Cate of the Lost Colony by Lisa Klein (Published by Bloomsbury, October 12, 2010)
When her father dies while fighting in the Netherlands in 1583, fourteen-year-old Catherine Archer is left orphaned and penniless. Her fortunes change, however, when in recognition of the fact that Cate’s father died in her service, Queen Elizabeth invites her to come live at court and serve as one of her maids of honor. Cate finds life at court to be rather complicated as no one there is truly free, but rather subject to the will of the Queen. That becomes all too clear when Cate’s secret romance with Sir Walter Ralegh, a handsome young courtier who is a favorite of the Queen’s, is discovered. The furious and jealous Queen sentences Cate to banishment in the new world of Virginia, while Ralegh, who hoped to govern the colony, is forced to remain behind and serve the Queen in England.
As she sets out on the sea voyage with the other Roanoke colonists, Cate is filled with many conflicting feelings. After hearing Ralegh’s tales of the wild and unsettled land of Virginia, and meeting the young Indian Manteo, brought back to England by a previous expedition, Cate had longed to travel to the new world and see it for herself. But she never expected so much hardship. The colonists are abandoned on Roanoke Island, and their governor must return to England to try and bring back supplies. The first years in the colony are filled with starvation, disease, and death. Seemingly abandoned by England, the colonists are on their own and must find a way to survive. Feeling abandoned by Walter Ralegh and now believing that he never truly loved her, Cate must set aside her memories of him, and her old life in England, so that she may survive and build a new life in this new world, perhaps even finding a new love along the way.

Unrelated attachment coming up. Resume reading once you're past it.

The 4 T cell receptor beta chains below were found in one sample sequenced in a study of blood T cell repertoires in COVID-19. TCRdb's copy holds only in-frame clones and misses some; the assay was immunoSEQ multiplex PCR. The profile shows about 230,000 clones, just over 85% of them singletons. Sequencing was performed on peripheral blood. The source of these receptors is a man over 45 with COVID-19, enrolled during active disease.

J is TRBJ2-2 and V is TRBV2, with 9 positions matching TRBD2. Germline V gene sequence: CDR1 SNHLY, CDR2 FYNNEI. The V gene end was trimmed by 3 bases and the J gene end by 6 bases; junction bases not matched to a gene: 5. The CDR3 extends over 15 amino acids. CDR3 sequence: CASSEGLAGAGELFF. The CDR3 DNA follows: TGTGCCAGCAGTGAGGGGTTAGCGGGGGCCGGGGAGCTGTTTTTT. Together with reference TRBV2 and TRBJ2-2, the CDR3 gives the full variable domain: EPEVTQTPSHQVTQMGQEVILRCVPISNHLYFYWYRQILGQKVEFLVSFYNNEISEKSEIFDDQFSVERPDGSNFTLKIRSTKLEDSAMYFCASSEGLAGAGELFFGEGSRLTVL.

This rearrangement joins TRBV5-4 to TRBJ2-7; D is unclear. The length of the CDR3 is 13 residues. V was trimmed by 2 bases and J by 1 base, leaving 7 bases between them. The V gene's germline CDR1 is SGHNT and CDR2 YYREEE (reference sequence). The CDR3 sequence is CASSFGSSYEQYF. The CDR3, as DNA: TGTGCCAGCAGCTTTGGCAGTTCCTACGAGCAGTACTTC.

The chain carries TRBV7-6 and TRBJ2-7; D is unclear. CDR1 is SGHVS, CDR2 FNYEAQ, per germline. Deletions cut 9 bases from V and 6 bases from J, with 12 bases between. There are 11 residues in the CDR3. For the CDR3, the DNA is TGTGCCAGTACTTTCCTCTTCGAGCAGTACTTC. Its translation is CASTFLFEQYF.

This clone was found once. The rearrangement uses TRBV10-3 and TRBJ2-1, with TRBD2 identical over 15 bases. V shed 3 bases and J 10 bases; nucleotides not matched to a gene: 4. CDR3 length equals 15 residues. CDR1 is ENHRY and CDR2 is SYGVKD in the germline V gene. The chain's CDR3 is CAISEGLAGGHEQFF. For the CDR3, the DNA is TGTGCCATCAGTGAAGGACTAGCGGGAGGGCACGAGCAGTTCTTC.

I have always been fascinated by the mystery of the Lost Colony of Roanoke, so having enjoyed Lisa Klein’s previous books, I was very excited when I first learned about this book. I am happy to say it did not disappoint at all and is in fact one of my favorite books so far this year. Through Cate’s story, which is filled with adventure and romance, the worlds of Elizabethan England and Roanoke Island in 1587 are brought to life, and the story ends with a plausible theory of what might have become of the lost colonists. I highly recommend this book to any reader who enjoys historical fiction or who read and enjoyed the author’s previous novels.